Law professor Dan Solove’s article, Fourth Amendment Pragmatism, generated a good amount of discussion among privacy advocates and the legal community. In one discussion over on Scott Greenfield’s Simple Justice blog, both Dan and law professor/former DOJ prosecutor Orin Kerr participated. Unlike some of us who think that Fourth Amendment case law has eroded Fourth Amendment protections and is an incoherent mess, Orin generally seems more positive about the state of things. When I
bitched complained lamented that as a member of the public, I should be able to know whether I have a reasonable expectation of privacy or not, Orin responded by referring me, in part, to his article on the four models of Fourth Amendment protection and by writing:
As a citizen, you know when you have a reasonable expectation of privacy when the courts tell you — they announce a rule, and that rule sticks, to cover those facts. At that point there is no fluctuation or uncertainty: The rule is the rule.
After checking to make sure that there was no smiley emoticon at the end of his comment, I thought it quite striking how what seems so acceptable to him is so unacceptable to me. Given how fact- or situation-specific most decisions are and given that I don’t think we should need to wait for a court decision to find out if we had a reasonable expectation of privacy or not in a situation, I found Orin’s answer totally unsatisfactory.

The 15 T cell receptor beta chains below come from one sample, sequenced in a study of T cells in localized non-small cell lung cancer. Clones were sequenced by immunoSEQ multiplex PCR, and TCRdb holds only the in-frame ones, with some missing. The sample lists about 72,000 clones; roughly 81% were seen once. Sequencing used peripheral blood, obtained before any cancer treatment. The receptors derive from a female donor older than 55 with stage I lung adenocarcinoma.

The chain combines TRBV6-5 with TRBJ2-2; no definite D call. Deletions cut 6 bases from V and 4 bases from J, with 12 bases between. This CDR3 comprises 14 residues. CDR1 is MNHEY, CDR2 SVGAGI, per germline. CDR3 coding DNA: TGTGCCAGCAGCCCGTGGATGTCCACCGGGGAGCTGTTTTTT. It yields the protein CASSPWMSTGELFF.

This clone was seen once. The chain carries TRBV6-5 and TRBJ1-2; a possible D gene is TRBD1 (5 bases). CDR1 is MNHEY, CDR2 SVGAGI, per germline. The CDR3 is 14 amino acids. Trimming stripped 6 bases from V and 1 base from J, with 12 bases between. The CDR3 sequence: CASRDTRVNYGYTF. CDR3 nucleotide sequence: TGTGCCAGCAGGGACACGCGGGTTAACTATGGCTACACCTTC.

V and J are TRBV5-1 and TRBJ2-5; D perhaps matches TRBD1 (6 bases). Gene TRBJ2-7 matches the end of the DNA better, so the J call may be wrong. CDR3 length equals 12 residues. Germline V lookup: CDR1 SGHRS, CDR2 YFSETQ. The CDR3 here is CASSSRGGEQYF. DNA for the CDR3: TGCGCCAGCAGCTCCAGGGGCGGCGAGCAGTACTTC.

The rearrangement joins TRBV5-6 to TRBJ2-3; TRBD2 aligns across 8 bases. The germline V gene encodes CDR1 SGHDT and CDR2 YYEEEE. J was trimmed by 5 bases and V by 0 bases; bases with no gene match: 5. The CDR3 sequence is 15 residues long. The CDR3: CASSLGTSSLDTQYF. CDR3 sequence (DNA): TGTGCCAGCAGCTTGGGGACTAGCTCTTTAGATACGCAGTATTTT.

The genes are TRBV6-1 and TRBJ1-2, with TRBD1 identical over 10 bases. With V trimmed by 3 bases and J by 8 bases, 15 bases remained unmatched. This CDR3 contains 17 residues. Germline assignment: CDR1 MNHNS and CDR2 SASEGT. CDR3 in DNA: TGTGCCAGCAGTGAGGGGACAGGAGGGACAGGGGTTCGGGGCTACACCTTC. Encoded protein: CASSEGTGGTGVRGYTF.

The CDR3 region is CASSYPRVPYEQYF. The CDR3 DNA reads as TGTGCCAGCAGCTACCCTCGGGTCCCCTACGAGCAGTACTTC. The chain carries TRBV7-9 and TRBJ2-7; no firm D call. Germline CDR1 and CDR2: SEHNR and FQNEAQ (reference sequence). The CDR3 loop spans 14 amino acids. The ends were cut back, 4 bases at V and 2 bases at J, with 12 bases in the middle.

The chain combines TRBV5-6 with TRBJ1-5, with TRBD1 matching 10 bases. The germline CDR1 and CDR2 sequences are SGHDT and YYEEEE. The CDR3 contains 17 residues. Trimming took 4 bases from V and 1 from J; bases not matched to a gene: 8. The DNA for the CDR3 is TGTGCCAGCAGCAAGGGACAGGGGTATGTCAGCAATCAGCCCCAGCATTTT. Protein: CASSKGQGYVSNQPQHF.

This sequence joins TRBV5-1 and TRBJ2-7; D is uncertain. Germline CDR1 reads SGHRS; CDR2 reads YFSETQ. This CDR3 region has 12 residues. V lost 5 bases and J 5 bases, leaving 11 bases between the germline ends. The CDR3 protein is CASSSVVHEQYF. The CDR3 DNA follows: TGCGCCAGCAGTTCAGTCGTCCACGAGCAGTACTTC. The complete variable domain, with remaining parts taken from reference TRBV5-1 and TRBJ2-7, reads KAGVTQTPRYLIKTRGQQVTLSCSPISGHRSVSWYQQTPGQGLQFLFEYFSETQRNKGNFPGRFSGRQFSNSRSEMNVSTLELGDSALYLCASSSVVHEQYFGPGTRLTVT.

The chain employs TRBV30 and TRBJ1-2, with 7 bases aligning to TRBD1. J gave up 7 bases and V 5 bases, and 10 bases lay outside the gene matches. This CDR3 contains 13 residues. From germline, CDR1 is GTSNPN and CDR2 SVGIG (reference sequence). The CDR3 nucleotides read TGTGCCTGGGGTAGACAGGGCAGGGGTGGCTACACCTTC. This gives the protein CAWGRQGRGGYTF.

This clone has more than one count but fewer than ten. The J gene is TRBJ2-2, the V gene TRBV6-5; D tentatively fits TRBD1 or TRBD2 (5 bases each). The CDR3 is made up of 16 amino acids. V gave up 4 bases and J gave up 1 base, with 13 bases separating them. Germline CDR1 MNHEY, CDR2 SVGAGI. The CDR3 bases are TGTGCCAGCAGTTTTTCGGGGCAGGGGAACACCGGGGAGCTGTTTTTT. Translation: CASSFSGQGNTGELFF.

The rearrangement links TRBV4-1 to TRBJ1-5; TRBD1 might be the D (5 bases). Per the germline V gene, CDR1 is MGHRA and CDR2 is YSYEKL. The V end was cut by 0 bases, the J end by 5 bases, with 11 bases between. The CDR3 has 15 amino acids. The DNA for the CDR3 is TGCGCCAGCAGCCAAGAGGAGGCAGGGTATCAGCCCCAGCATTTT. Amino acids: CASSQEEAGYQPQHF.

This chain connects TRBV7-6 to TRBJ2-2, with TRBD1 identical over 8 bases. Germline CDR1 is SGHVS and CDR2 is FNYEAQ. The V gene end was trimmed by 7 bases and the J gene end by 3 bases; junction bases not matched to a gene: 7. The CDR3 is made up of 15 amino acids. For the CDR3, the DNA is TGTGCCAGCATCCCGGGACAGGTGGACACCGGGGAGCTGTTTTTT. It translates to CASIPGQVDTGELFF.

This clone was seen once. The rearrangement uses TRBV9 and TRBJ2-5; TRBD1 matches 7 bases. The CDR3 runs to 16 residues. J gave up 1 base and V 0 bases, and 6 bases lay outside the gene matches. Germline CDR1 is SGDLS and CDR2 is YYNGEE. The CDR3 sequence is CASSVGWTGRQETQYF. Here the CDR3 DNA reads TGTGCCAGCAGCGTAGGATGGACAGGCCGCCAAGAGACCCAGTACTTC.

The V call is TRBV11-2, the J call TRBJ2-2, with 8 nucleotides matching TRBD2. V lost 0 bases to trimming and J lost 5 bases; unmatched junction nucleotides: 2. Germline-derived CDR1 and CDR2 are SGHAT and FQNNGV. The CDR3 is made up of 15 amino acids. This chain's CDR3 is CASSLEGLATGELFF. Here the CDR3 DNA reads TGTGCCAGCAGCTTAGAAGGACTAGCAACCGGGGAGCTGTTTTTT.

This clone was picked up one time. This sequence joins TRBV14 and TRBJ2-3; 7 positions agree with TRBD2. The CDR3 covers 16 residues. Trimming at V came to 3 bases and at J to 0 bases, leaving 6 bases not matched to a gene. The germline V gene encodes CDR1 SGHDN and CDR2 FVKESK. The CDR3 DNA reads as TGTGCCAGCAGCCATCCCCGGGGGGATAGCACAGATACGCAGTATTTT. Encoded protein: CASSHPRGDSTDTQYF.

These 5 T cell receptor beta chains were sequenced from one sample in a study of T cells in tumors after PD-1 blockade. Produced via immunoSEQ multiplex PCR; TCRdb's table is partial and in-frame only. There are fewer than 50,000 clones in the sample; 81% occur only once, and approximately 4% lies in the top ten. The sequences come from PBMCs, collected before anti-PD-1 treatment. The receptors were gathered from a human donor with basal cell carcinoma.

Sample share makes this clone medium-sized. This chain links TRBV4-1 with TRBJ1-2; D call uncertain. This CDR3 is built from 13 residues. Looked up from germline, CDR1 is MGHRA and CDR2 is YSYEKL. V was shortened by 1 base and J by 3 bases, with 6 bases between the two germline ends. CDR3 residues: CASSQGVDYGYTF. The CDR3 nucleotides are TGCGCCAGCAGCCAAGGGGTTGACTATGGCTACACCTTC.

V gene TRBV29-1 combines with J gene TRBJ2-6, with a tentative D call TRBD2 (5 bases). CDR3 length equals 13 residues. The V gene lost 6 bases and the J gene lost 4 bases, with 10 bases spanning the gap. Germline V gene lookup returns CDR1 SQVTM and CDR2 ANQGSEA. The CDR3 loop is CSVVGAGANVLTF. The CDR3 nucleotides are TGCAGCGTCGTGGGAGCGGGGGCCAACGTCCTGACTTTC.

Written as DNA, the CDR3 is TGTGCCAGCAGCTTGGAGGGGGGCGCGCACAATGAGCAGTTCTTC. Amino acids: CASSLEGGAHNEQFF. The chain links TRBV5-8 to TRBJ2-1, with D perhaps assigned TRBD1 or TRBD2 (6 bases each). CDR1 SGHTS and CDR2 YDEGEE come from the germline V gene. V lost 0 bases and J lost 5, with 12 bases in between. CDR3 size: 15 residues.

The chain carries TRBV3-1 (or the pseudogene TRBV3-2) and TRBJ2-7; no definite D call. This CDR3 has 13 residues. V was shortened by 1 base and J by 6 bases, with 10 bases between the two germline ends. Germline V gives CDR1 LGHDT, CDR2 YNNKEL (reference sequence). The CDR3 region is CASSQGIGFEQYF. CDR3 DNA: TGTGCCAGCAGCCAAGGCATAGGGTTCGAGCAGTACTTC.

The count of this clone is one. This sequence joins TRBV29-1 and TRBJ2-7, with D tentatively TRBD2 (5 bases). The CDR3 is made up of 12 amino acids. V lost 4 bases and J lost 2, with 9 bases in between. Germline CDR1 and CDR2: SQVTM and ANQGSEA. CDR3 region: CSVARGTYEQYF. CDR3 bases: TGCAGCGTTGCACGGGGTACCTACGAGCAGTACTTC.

Although many Fourth Amendment discussions are framed in terms of criminal activity and defendant’s rights, the Fourth Amendment applies to all of us and not just those engaging in criminal activity. How can we make informed decisions about whether to use a cell phone, whether to use cloud services, or whether to share information with an insurance carrier if we do not know the extent to which such activities would require a warrant to compel disclosure? In my opinion, the four-model approach that Orin sees as working well does not work at all – much less, well – if it means that our reasonable expectation of privacy depends on what jurists are considering the case in what jurisdiction and which of the four models they choose — at their discretion — to apply.
Today I read the new Third Circuit decision with a mixture of appreciation and frustration. While the court said that courts may require a warrant, which is certainly better than saying that they cannot require a warrant, saying what courts may do moves us no closer to a bright line by which citizens can be assured that their location data will not be searched without a warrant or demonstration of “probable cause.”
And so, with tongue firmly planted in cheek, I propose a seven-model approach to Fourth Amendment protection. The approach uses a different model for each day of the week so that citizens need only consider the day of the week to know whether they have a reasonable expectation of privacy or not. Don’t expect to see the article in any law journals, though. While psychologists have it drilled into our heads to avoid footnoting like the plague, it seems that many legal scholars cannot compose a single sentence that is footnote-free. Indeed, finding sufficient footnotes might be a bigger challenge than lack of actual legal scholarship in my endeavor. 🙂
Of course, Congress could actually remedy the situation by enacting legislation that would make the lines clearer. Don’t citizens and law enforcement both deserve to — and need to — know where the line is in what law enforcement may obtain without a warrant?